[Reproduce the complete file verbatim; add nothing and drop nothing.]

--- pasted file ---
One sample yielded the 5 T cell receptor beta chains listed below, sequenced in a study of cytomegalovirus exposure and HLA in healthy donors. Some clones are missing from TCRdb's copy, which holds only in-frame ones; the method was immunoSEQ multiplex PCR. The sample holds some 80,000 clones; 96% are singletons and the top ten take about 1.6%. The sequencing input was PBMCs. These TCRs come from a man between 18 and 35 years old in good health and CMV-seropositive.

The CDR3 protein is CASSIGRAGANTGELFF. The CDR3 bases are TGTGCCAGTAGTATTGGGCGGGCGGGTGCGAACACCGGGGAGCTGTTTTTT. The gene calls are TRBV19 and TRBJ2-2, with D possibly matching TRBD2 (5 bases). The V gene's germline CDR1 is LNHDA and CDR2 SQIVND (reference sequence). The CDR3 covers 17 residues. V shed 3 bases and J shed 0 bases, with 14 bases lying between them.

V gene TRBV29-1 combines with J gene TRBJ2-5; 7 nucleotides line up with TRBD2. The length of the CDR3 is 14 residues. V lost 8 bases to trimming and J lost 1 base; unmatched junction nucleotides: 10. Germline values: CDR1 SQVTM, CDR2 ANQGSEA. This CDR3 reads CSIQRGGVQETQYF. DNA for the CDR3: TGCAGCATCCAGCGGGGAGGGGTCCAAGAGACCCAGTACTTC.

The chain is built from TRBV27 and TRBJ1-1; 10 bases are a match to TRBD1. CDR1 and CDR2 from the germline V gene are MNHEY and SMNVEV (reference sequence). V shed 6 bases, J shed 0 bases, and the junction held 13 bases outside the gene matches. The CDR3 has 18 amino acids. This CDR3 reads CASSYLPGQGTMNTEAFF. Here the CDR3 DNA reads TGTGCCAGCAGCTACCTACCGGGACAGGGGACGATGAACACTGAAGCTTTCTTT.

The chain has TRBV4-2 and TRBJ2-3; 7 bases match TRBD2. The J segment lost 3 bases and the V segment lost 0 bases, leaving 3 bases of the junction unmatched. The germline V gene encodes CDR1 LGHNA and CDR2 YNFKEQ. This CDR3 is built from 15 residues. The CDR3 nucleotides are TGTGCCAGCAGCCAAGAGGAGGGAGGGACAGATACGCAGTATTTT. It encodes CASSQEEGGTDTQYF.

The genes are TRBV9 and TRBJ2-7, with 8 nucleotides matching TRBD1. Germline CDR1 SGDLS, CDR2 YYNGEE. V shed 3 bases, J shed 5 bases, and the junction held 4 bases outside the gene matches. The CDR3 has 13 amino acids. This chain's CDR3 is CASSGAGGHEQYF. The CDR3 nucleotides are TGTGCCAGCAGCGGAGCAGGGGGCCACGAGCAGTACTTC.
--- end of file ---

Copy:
One sample yielded the 5 T cell receptor beta chains listed below, sequenced in a study of cytomegalovirus exposure and HLA in healthy donors. Some clones are missing from TCRdb's copy, which holds only in-frame ones; the method was immunoSEQ multiplex PCR. The sample holds some 80,000 clones; 96% are singletons and the top ten take about 1.6%. The sequencing input was PBMCs. These TCRs come from a man between 18 and 35 years old in good health and CMV-seropositive.

The CDR3 protein is CASSIGRAGANTGELFF. The CDR3 bases are TGTGCCAGTAGTATTGGGCGGGCGGGTGCGAACACCGGGGAGCTGTTTTTT. The gene calls are TRBV19 and TRBJ2-2, with D possibly matching TRBD2 (5 bases). The V gene's germline CDR1 is LNHDA and CDR2 SQIVND (reference sequence). The CDR3 covers 17 residues. V shed 3 bases and J shed 0 bases, with 14 bases lying between them.

V gene TRBV29-1 combines with J gene TRBJ2-5; 7 nucleotides line up with TRBD2. The length of the CDR3 is 14 residues. V lost 8 bases to trimming and J lost 1 base; unmatched junction nucleotides: 10. Germline values: CDR1 SQVTM, CDR2 ANQGSEA. This CDR3 reads CSIQRGGVQETQYF. DNA for the CDR3: TGCAGCATCCAGCGGGGAGGGGTCCAAGAGACCCAGTACTTC.

The chain is built from TRBV27 and TRBJ1-1; 10 bases are a match to TRBD1. CDR1 and CDR2 from the germline V gene are MNHEY and SMNVEV (reference sequence). V shed 6 bases, J shed 0 bases, and the junction held 13 bases outside the gene matches. The CDR3 has 18 amino acids. This CDR3 reads CASSYLPGQGTMNTEAFF. Here the CDR3 DNA reads TGTGCCAGCAGCTACCTACCGGGACAGGGGACGATGAACACTGAAGCTTTCTTT.

The chain has TRBV4-2 and TRBJ2-3; 7 bases match TRBD2. The J segment lost 3 bases and the V segment lost 0 bases, leaving 3 bases of the junction unmatched. The germline V gene encodes CDR1 LGHNA and CDR2 YNFKEQ. This CDR3 is built from 15 residues. The CDR3 nucleotides are TGTGCCAGCAGCCAAGAGGAGGGAGGGACAGATACGCAGTATTTT. It encodes CASSQEEGGTDTQYF.

The genes are TRBV9 and TRBJ2-7, with 8 nucleotides matching TRBD1. Germline CDR1 SGDLS, CDR2 YYNGEE. V shed 3 bases, J shed 5 bases, and the junction held 4 bases outside the gene matches. The CDR3 has 13 amino acids. This chain's CDR3 is CASSGAGGHEQYF. The CDR3 nucleotides are TGTGCCAGCAGCGGAGCAGGGGGCCACGAGCAGTACTTC.